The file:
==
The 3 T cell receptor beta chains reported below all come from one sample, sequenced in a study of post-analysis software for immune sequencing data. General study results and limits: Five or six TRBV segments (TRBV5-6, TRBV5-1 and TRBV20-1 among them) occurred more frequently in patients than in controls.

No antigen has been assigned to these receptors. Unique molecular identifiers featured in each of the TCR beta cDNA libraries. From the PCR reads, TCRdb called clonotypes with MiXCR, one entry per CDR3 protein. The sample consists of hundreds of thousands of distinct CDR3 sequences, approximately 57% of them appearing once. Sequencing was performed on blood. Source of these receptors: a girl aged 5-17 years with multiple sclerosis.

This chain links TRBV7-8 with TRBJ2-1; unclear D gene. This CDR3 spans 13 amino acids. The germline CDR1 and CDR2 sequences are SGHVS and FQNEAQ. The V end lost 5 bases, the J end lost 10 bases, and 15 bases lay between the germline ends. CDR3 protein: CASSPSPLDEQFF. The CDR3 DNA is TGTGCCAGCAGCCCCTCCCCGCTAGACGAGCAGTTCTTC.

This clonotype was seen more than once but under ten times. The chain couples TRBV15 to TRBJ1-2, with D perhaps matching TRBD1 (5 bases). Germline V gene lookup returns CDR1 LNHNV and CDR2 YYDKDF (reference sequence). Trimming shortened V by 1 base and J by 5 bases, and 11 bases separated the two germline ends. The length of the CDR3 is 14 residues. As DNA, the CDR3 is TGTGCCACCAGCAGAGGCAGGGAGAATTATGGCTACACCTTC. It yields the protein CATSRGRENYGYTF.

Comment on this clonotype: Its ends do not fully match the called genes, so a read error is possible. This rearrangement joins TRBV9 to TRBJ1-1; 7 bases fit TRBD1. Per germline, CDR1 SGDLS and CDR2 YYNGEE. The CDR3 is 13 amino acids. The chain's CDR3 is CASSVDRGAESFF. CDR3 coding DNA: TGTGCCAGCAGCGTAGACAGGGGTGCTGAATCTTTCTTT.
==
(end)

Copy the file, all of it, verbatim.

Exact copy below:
The 3 T cell receptor beta chains reported below all come from one sample, sequenced in a study of post-analysis software for immune sequencing data. General study results and limits: Five or six TRBV segments (TRBV5-6, TRBV5-1 and TRBV20-1 among them) occurred more frequently in patients than in controls.

No antigen has been assigned to these receptors. Unique molecular identifiers featured in each of the TCR beta cDNA libraries. From the PCR reads, TCRdb called clonotypes with MiXCR, one entry per CDR3 protein. The sample consists of hundreds of thousands of distinct CDR3 sequences, approximately 57% of them appearing once. Sequencing was performed on blood. Source of these receptors: a girl aged 5-17 years with multiple sclerosis.

This chain links TRBV7-8 with TRBJ2-1; unclear D gene. This CDR3 spans 13 amino acids. The germline CDR1 and CDR2 sequences are SGHVS and FQNEAQ. The V end lost 5 bases, the J end lost 10 bases, and 15 bases lay between the germline ends. CDR3 protein: CASSPSPLDEQFF. The CDR3 DNA is TGTGCCAGCAGCCCCTCCCCGCTAGACGAGCAGTTCTTC.

This clonotype was seen more than once but under ten times. The chain couples TRBV15 to TRBJ1-2, with D perhaps matching TRBD1 (5 bases). Germline V gene lookup returns CDR1 LNHNV and CDR2 YYDKDF (reference sequence). Trimming shortened V by 1 base and J by 5 bases, and 11 bases separated the two germline ends. The length of the CDR3 is 14 residues. As DNA, the CDR3 is TGTGCCACCAGCAGAGGCAGGGAGAATTATGGCTACACCTTC. It yields the protein CATSRGRENYGYTF.

Comment on this clonotype: Its ends do not fully match the called genes, so a read error is possible. This rearrangement joins TRBV9 to TRBJ1-1; 7 bases fit TRBD1. Per germline, CDR1 SGDLS and CDR2 YYNGEE. The CDR3 is 13 amino acids. The chain's CDR3 is CASSVDRGAESFF. CDR3 coding DNA: TGTGCCAGCAGCGTAGACAGGGGTGCTGAATCTTTCTTT.